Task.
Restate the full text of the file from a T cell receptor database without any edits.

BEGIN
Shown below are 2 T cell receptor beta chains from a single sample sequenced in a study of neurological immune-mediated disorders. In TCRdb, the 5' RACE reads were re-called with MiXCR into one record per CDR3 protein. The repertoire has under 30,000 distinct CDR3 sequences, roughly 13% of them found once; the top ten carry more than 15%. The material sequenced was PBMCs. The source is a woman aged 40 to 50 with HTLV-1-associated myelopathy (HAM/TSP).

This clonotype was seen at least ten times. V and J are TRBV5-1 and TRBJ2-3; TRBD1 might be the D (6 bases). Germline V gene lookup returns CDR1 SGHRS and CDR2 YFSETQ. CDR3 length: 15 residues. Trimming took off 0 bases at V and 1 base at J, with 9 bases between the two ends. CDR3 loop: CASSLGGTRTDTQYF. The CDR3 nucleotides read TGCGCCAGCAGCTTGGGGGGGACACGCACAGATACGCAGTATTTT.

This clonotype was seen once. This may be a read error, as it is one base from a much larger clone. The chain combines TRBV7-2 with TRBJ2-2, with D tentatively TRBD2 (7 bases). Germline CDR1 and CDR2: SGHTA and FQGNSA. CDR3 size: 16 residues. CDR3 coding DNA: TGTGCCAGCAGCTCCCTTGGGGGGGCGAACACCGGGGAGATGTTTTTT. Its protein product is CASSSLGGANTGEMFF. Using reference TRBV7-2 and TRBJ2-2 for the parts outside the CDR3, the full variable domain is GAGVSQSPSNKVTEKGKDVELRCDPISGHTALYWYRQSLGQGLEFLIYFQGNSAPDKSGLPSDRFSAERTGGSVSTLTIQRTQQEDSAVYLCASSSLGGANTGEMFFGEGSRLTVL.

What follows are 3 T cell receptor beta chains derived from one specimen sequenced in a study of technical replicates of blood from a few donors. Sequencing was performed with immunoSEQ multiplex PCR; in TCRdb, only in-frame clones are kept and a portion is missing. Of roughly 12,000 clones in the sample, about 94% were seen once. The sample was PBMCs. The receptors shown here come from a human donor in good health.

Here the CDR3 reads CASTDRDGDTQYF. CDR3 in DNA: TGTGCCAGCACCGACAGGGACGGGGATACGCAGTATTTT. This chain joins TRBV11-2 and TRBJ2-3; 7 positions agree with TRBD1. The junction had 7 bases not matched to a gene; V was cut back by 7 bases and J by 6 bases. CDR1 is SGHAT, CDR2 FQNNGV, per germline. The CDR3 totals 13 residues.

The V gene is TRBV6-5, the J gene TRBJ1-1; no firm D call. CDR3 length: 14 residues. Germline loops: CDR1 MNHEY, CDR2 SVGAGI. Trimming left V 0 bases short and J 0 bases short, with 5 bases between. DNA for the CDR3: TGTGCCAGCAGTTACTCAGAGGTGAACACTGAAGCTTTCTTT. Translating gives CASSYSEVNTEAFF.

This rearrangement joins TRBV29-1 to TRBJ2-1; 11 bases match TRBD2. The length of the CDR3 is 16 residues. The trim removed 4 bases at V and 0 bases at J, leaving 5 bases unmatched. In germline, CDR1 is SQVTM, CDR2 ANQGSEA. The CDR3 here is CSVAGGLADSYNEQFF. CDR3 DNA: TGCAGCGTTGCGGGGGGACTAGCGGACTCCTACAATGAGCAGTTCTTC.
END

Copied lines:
Shown below are 2 T cell receptor beta chains from a single sample sequenced in a study of neurological immune-mediated disorders. In TCRdb, the 5' RACE reads were re-called with MiXCR into one record per CDR3 protein. The repertoire has under 30,000 distinct CDR3 sequences, roughly 13% of them found once; the top ten carry more than 15%. The material sequenced was PBMCs. The source is a woman aged 40 to 50 with HTLV-1-associated myelopathy (HAM/TSP).

This clonotype was seen at least ten times. V and J are TRBV5-1 and TRBJ2-3; TRBD1 might be the D (6 bases). Germline V gene lookup returns CDR1 SGHRS and CDR2 YFSETQ. CDR3 length: 15 residues. Trimming took off 0 bases at V and 1 base at J, with 9 bases between the two ends. CDR3 loop: CASSLGGTRTDTQYF. The CDR3 nucleotides read TGCGCCAGCAGCTTGGGGGGGACACGCACAGATACGCAGTATTTT.

This clonotype was seen once. This may be a read error, as it is one base from a much larger clone. The chain combines TRBV7-2 with TRBJ2-2, with D tentatively TRBD2 (7 bases). Germline CDR1 and CDR2: SGHTA and FQGNSA. CDR3 size: 16 residues. CDR3 coding DNA: TGTGCCAGCAGCTCCCTTGGGGGGGCGAACACCGGGGAGATGTTTTTT. Its protein product is CASSSLGGANTGEMFF. Using reference TRBV7-2 and TRBJ2-2 for the parts outside the CDR3, the full variable domain is GAGVSQSPSNKVTEKGKDVELRCDPISGHTALYWYRQSLGQGLEFLIYFQGNSAPDKSGLPSDRFSAERTGGSVSTLTIQRTQQEDSAVYLCASSSLGGANTGEMFFGEGSRLTVL.

What follows are 3 T cell receptor beta chains derived from one specimen sequenced in a study of technical replicates of blood from a few donors. Sequencing was performed with immunoSEQ multiplex PCR; in TCRdb, only in-frame clones are kept and a portion is missing. Of roughly 12,000 clones in the sample, about 94% were seen once. The sample was PBMCs. The receptors shown here come from a human donor in good health.

Here the CDR3 reads CASTDRDGDTQYF. CDR3 in DNA: TGTGCCAGCACCGACAGGGACGGGGATACGCAGTATTTT. This chain joins TRBV11-2 and TRBJ2-3; 7 positions agree with TRBD1. The junction had 7 bases not matched to a gene; V was cut back by 7 bases and J by 6 bases. CDR1 is SGHAT, CDR2 FQNNGV, per germline. The CDR3 totals 13 residues.

The V gene is TRBV6-5, the J gene TRBJ1-1; no firm D call. CDR3 length: 14 residues. Germline loops: CDR1 MNHEY, CDR2 SVGAGI. Trimming left V 0 bases short and J 0 bases short, with 5 bases between. DNA for the CDR3: TGTGCCAGCAGTTACTCAGAGGTGAACACTGAAGCTTTCTTT. Translating gives CASSYSEVNTEAFF.

This rearrangement joins TRBV29-1 to TRBJ2-1; 11 bases match TRBD2. The length of the CDR3 is 16 residues. The trim removed 4 bases at V and 0 bases at J, leaving 5 bases unmatched. In germline, CDR1 is SQVTM, CDR2 ANQGSEA. The CDR3 here is CSVAGGLADSYNEQFF. CDR3 DNA: TGCAGCGTTGCGGGGGGACTAGCGGACTCCTACAATGAGCAGTTCTTC.